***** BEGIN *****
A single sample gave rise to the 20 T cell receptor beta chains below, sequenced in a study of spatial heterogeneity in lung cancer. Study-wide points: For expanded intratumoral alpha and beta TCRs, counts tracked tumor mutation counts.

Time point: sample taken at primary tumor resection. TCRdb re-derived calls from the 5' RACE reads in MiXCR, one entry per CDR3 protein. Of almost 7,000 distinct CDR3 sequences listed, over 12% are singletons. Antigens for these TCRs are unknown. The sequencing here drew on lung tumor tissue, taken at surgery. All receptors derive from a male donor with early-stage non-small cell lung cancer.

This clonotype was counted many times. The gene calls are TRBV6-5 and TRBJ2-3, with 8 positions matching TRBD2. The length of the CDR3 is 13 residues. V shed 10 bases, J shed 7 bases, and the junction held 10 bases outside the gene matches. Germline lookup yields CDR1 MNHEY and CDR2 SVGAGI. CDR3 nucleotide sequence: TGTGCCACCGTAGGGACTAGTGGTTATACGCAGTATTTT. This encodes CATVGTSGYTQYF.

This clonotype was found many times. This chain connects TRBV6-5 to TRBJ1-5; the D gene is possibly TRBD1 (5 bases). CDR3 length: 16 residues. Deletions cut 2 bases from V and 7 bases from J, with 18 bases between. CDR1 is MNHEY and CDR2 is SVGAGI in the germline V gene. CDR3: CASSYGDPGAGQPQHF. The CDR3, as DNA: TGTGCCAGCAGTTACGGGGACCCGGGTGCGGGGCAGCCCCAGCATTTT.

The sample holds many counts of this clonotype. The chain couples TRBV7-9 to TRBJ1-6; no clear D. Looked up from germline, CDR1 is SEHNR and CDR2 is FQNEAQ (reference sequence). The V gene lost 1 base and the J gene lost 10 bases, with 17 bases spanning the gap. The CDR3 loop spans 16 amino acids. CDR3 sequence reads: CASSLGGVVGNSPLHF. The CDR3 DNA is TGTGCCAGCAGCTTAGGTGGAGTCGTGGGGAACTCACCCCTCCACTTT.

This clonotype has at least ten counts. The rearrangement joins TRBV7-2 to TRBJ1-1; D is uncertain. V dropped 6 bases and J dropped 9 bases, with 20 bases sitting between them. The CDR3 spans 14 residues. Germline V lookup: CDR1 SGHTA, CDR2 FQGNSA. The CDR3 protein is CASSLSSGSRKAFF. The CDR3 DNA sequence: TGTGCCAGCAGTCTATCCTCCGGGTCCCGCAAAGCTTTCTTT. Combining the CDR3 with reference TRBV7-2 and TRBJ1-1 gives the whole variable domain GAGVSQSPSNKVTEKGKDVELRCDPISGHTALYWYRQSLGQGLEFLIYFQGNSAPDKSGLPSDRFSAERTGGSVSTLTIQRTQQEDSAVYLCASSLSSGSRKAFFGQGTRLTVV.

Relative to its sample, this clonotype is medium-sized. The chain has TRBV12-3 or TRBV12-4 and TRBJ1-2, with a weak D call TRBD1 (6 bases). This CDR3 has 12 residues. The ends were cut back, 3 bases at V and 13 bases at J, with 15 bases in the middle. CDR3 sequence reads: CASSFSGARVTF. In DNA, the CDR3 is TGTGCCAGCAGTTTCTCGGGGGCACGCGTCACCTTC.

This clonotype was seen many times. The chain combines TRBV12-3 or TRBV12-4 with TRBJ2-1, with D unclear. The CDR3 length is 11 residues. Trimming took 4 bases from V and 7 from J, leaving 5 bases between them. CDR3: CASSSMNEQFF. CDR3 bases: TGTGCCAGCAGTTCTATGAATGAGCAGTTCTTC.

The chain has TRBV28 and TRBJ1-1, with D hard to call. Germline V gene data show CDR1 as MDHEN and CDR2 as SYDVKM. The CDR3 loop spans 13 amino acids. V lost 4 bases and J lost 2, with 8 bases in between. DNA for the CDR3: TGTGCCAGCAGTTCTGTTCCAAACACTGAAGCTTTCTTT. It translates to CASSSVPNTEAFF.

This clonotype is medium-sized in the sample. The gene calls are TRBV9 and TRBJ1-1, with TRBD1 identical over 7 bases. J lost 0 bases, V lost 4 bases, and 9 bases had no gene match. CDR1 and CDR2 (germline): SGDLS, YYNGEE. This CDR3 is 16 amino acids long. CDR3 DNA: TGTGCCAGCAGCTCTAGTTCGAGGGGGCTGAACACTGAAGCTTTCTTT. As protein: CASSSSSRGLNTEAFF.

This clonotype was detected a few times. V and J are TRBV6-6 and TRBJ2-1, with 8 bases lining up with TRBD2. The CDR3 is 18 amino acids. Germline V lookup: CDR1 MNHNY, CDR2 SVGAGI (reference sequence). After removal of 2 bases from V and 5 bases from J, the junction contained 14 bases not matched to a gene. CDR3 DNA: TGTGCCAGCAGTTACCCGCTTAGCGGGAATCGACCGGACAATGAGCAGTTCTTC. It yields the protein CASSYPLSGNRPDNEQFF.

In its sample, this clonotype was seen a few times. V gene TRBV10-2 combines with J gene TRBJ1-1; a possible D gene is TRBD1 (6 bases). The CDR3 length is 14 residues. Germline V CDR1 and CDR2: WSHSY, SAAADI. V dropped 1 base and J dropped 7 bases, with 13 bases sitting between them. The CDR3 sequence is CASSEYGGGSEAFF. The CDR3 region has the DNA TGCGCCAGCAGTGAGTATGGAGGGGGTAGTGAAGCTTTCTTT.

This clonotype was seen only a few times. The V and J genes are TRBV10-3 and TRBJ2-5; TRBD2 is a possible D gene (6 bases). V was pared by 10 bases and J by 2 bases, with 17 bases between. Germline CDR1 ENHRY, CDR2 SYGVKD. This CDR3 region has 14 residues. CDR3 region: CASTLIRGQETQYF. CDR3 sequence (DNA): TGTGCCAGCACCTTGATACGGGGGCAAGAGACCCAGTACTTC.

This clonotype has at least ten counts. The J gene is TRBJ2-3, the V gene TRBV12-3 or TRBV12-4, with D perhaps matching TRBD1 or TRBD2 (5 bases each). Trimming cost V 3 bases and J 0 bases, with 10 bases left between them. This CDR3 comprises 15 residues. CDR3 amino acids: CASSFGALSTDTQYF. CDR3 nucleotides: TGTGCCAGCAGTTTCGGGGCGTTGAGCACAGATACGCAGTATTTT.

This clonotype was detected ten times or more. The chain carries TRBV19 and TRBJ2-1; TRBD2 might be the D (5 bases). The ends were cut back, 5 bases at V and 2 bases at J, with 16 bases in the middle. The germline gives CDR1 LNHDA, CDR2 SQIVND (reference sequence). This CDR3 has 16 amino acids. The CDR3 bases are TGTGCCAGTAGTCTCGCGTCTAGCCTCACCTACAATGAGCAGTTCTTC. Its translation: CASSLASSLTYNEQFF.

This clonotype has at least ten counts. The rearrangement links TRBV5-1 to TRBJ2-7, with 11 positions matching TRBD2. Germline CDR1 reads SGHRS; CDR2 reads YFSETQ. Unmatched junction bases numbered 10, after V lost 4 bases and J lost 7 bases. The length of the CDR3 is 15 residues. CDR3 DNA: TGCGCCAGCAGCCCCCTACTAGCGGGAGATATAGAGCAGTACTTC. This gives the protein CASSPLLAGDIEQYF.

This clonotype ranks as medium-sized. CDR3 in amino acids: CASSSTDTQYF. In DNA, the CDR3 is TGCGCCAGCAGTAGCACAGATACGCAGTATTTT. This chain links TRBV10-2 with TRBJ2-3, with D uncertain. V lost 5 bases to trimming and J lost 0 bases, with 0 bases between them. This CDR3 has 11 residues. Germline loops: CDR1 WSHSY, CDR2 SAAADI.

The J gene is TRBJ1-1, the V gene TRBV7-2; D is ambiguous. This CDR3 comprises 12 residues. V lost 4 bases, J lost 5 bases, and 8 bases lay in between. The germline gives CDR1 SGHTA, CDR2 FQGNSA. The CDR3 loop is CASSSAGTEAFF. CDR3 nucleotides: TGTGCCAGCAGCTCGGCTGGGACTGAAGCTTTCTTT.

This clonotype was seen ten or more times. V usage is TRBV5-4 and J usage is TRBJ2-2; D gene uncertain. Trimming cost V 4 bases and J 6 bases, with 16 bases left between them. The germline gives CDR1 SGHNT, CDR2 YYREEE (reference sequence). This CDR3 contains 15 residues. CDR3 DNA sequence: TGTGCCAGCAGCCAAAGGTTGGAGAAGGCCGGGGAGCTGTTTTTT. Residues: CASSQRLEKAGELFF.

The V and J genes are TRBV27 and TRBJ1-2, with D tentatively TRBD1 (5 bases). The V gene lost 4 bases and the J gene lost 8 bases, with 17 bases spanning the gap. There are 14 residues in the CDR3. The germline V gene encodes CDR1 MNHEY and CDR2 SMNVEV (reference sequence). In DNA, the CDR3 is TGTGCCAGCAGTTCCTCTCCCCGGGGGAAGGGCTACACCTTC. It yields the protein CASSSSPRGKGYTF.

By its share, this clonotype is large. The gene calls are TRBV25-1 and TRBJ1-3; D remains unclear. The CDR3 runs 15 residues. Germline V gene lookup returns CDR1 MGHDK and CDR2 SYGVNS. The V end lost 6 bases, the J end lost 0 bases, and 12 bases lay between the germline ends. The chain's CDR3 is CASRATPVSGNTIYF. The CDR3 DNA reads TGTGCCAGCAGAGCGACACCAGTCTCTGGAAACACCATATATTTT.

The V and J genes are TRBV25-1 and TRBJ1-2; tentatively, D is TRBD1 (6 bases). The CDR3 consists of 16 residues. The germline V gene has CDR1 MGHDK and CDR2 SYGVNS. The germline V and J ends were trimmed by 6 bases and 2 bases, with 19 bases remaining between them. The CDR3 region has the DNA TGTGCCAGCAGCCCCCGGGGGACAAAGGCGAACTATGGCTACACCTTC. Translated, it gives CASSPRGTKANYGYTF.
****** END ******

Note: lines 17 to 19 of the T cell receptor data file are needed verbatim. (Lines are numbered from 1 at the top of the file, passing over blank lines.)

This clonotype ranks as medium-sized. CDR3 in amino acids: CASSSTDTQYF. In DNA, the CDR3 is TGCGCCAGCAGTAGCACAGATACGCAGTATTTT. This chain links TRBV10-2 with TRBJ2-3, with D uncertain. V lost 5 bases to trimming and J lost 0 bases, with 0 bases between them. This CDR3 has 11 residues. Germline loops: CDR1 WSHSY, CDR2 SAAADI.

The J gene is TRBJ1-1, the V gene TRBV7-2; D is ambiguous. This CDR3 comprises 12 residues. V lost 4 bases, J lost 5 bases, and 8 bases lay in between. The germline gives CDR1 SGHTA, CDR2 FQGNSA. The CDR3 loop is CASSSAGTEAFF. CDR3 nucleotides: TGTGCCAGCAGCTCGGCTGGGACTGAAGCTTTCTTT.

This clonotype was seen ten or more times. V usage is TRBV5-4 and J usage is TRBJ2-2; D gene uncertain. Trimming cost V 4 bases and J 6 bases, with 16 bases left between them. The germline gives CDR1 SGHNT, CDR2 YYREEE (reference sequence). This CDR3 contains 15 residues. CDR3 DNA sequence: TGTGCCAGCAGCCAAAGGTTGGAGAAGGCCGGGGAGCTGTTTTTT. Residues: CASSQRLEKAGELFF.